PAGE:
In January 2023, hard-currency emerging market debt1 returned +3.17%, while local-currency emerging market debt2 returned +4.29%. For emerging market corporate debt, the total return over the period was +3.04%3.
In hard-currency emerging market debt, there was a big positive impetus from US treasury yields, with the 10-year treasury yield falling by 37 basis points (bps) over the month to 3.51%. Spreads also moved favourably, with a tightening of 9bps over the month. In local currency debt, there was a sizeable positive impact over the month from FX, as emerging market currencies benefitted from US dollar weakness over the period. Although smaller than the FX contribution, there was also a significant positive contribution from bond returns.
In emerging market corporate bonds, apart from the treasury yield impact, there was also a positive impact from spreads tightening by 17bps over the month. High Yield emerging market corporates outperformed higher-rated, Investment Grade credits. By sector, real estate, oil and gas, and consumer sectors outperformed, while the weakest corporate sectors were infrastructure, financials, and pulp and paper.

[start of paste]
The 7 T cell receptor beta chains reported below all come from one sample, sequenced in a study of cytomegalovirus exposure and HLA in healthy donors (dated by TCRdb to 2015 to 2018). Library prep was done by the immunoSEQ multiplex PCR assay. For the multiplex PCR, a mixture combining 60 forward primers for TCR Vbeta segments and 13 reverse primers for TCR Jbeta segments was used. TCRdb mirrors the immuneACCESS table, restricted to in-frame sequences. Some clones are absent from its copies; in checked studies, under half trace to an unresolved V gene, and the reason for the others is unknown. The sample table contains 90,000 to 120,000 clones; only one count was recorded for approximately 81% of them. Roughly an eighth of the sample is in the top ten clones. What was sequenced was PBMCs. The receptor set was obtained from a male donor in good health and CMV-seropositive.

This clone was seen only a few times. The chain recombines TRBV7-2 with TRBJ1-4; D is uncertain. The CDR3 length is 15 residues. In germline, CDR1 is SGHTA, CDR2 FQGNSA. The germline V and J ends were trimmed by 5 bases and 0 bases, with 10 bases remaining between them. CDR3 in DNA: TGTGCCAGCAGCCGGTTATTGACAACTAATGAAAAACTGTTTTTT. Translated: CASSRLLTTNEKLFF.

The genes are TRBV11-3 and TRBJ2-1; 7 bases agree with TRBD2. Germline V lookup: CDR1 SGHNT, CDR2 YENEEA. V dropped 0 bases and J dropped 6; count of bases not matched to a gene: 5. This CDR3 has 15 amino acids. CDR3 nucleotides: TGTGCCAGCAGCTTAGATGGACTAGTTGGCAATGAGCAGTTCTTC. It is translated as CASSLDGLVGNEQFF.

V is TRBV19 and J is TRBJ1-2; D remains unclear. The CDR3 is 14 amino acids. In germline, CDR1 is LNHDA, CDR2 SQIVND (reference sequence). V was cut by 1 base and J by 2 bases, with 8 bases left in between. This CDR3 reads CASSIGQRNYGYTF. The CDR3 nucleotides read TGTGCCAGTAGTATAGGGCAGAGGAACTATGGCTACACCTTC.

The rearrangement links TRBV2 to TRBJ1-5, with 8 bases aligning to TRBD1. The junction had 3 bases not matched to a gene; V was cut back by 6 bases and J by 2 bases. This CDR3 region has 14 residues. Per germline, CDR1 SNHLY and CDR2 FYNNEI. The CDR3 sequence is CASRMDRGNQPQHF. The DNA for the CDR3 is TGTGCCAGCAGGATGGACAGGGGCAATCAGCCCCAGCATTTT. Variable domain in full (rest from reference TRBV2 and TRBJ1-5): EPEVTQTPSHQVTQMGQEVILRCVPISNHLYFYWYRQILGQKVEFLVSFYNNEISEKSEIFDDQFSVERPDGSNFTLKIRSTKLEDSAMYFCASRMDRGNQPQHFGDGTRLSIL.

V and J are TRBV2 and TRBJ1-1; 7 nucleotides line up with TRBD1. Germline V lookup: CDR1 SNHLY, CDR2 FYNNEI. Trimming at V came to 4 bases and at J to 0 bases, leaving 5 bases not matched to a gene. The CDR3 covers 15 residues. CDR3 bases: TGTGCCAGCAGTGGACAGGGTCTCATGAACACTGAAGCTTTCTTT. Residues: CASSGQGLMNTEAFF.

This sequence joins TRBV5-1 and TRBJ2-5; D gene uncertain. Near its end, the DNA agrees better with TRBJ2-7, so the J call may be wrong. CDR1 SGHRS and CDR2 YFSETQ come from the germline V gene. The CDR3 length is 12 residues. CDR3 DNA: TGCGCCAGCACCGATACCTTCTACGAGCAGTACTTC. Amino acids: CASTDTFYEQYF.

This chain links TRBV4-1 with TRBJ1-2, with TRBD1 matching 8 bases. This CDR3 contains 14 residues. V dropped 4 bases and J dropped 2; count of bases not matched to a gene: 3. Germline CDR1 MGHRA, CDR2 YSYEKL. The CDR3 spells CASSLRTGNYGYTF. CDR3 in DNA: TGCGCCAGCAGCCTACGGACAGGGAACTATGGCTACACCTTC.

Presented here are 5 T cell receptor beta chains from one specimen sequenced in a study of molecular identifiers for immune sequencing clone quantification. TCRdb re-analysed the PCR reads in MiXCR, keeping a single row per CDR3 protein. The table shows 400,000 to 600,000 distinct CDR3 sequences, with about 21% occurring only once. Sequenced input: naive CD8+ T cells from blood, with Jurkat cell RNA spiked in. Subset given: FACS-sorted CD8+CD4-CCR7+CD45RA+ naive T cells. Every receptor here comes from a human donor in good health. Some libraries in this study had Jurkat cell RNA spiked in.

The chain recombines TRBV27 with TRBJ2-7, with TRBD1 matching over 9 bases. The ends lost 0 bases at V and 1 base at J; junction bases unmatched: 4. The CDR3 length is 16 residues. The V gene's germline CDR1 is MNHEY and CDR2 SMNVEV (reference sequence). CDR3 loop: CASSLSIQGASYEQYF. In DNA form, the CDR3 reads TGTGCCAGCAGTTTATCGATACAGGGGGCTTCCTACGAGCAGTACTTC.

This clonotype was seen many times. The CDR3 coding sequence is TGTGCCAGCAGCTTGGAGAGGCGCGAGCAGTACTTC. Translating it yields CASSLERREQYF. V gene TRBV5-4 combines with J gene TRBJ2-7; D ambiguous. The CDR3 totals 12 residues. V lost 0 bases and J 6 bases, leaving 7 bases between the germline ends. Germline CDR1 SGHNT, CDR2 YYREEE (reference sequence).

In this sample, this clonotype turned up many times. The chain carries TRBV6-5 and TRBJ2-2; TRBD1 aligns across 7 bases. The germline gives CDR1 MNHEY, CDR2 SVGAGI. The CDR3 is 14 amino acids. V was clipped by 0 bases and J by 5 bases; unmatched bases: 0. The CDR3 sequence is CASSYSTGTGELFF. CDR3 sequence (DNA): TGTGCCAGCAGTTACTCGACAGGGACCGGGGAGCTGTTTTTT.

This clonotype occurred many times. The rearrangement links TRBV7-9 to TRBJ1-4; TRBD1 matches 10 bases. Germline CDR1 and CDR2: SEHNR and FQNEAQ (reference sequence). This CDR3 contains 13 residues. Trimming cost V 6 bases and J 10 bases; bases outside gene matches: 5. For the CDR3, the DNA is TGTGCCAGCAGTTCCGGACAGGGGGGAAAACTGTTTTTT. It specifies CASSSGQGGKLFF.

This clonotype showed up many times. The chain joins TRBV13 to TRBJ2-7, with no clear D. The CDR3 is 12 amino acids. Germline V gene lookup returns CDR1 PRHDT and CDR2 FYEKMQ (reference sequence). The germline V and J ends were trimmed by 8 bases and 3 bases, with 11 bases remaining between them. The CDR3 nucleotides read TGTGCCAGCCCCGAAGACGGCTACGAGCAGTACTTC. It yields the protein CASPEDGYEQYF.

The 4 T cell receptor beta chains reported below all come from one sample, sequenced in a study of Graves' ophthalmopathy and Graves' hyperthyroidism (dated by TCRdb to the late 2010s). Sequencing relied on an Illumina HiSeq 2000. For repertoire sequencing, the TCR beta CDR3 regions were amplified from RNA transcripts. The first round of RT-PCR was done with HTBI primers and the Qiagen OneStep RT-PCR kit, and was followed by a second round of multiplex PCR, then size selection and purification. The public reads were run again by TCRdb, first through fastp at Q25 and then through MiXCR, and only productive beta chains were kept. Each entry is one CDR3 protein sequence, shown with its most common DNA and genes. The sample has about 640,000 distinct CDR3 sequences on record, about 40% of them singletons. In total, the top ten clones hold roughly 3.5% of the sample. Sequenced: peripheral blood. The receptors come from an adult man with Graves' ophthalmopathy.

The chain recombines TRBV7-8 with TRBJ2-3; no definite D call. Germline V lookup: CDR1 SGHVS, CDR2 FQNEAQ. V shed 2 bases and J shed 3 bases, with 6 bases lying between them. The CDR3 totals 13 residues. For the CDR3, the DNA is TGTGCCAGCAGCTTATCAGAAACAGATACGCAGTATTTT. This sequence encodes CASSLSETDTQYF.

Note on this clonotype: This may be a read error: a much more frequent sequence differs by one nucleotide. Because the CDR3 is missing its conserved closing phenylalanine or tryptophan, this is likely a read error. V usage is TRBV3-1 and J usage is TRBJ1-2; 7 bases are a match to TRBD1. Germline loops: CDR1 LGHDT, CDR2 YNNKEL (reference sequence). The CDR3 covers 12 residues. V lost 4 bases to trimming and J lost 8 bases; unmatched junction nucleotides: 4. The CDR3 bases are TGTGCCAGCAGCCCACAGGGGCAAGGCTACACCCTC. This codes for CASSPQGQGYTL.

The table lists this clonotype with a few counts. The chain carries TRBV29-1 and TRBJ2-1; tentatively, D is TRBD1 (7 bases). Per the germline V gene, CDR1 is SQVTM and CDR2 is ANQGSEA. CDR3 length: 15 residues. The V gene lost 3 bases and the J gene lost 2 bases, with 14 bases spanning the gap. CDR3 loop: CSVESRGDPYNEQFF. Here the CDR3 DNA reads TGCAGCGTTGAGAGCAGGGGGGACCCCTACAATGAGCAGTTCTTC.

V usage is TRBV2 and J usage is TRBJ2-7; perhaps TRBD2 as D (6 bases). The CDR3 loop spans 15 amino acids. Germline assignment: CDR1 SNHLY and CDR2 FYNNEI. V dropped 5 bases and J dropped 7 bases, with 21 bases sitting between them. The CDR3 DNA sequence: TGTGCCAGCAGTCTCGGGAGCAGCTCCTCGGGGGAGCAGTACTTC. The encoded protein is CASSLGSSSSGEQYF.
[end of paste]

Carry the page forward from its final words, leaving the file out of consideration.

The big improvement in market sentiment towards emerging market debt that we have seen since the low point of mid-October, accelerated considerably in January. As such, this has reduced some of the good value that we had seen opening up in certain areas of the market.
Still, we remain cautiously optimistic on the outlook for the broad asset class. Despite a busy month of primary issuance in January, investors’ high cash balances and large inflows into the asset class helped to drive positive returns across emerging market corporate, local-currency and hard-currency sovereign bonds. While nervousness about the global growth outlook remains, there are several supportive factors that have helped to boost risk assets over the month. This includes China’s reopening, a more benign European energy market and optimism regarding the possibility of the US Federal Reserve being able to engineer a ‘soft landing’.
Since global food and energy prices have peaked, we believe that inflation should decelerate in 2023, and we have begun to see some emerging market central banks pause their rate-tightening cycles. Brazil, Chile and South Africa are leading the way in this regard.
1 As measured by the JP Morgan EMBI Global Diversified index
2 As measured by the JP Morgan GBI-EM Global Diversified index (unhedged in US dollar terms)
3 As measured by the JP Morgan CEMBI Broad Diversified Index